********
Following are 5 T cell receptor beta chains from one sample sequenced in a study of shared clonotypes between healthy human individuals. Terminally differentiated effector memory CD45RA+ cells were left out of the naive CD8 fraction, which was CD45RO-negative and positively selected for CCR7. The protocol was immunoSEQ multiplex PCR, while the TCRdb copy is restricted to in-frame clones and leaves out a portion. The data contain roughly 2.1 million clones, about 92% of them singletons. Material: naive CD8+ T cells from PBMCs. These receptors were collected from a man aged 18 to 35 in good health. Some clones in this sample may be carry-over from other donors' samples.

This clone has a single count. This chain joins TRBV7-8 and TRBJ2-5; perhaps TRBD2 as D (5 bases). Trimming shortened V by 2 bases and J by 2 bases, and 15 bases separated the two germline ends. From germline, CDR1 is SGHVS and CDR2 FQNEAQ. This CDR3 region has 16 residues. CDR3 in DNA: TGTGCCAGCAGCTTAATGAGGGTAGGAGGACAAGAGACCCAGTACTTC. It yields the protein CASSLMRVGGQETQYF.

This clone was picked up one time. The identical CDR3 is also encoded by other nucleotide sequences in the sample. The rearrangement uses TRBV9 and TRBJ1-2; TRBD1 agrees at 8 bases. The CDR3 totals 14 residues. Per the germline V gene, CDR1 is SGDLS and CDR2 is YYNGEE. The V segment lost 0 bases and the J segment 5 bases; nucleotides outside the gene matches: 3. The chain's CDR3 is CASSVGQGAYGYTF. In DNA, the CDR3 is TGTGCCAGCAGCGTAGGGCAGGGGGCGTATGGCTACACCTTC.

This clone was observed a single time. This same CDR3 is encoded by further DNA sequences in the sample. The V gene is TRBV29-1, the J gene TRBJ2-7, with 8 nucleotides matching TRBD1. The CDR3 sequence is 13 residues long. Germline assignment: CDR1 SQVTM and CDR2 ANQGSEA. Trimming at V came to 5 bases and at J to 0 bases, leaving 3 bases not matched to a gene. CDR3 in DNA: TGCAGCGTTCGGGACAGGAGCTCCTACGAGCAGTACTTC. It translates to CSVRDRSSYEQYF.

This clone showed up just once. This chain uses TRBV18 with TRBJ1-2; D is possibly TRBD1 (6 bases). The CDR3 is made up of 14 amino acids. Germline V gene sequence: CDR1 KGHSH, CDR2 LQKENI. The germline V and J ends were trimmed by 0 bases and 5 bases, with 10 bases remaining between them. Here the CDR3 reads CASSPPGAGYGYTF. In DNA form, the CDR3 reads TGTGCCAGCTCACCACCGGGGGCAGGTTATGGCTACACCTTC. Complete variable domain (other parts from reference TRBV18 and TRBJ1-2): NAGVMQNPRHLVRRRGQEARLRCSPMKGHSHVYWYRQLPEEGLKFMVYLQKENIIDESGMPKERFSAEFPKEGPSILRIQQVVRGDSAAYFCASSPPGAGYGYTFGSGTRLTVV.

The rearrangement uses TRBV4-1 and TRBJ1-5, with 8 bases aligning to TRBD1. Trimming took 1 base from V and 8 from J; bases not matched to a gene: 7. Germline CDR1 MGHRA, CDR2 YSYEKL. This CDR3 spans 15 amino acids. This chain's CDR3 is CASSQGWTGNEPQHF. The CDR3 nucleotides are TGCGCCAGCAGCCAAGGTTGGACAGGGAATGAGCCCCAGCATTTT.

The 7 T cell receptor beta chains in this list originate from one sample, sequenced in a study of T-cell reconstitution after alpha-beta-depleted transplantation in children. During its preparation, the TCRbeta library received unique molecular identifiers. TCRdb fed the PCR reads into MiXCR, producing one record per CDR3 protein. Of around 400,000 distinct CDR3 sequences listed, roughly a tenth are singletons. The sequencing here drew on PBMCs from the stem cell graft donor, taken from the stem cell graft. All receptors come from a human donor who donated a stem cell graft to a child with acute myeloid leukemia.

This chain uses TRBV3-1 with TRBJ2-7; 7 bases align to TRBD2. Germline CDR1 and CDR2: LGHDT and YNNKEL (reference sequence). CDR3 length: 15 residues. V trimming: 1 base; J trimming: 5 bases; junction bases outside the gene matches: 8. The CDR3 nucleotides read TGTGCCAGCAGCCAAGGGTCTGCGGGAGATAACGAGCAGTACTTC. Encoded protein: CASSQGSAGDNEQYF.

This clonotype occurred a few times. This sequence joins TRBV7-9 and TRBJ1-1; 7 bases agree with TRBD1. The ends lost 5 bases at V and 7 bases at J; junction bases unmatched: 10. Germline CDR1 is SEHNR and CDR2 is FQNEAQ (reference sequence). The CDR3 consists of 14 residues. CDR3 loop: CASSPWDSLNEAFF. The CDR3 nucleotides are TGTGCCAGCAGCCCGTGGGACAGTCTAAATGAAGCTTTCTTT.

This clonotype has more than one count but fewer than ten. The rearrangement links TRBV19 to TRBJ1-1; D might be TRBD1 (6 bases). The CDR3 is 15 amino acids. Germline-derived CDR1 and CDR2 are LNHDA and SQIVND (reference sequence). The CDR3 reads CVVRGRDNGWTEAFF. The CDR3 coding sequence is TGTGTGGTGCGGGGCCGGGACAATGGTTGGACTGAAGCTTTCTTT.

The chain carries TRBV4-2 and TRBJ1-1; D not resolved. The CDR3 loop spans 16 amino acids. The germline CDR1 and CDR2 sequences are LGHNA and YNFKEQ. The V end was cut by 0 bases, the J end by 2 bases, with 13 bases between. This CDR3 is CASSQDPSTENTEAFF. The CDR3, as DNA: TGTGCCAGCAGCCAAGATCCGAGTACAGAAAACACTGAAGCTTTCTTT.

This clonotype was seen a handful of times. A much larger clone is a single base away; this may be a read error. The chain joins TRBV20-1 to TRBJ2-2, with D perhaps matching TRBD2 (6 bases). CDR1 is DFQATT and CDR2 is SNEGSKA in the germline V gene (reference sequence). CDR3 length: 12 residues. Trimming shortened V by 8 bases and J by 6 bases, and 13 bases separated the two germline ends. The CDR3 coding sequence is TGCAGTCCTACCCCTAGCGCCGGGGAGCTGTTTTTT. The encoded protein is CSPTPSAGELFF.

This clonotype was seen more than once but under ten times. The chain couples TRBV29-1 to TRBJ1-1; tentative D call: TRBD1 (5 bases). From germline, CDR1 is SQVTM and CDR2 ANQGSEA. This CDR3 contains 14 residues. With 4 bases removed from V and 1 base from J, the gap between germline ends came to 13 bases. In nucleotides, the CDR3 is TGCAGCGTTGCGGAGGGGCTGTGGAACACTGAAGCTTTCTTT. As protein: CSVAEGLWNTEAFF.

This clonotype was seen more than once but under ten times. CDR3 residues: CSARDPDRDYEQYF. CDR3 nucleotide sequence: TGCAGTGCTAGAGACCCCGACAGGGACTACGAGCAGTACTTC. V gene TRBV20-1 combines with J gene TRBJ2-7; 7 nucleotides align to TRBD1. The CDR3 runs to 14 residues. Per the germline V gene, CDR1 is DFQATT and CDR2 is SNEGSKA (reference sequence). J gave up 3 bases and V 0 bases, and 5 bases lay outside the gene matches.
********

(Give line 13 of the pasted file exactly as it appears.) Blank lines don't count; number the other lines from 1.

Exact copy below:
This clonotype was seen more than once but under ten times. The chain couples TRBV29-1 to TRBJ1-1; tentative D call: TRBD1 (5 bases). From germline, CDR1 is SQVTM and CDR2 ANQGSEA. This CDR3 contains 14 residues. With 4 bases removed from V and 1 base from J, the gap between germline ends came to 13 bases. In nucleotides, the CDR3 is TGCAGCGTTGCGGAGGGGCTGTGGAACACTGAAGCTTTCTTT. As protein: CSVAEGLWNTEAFF.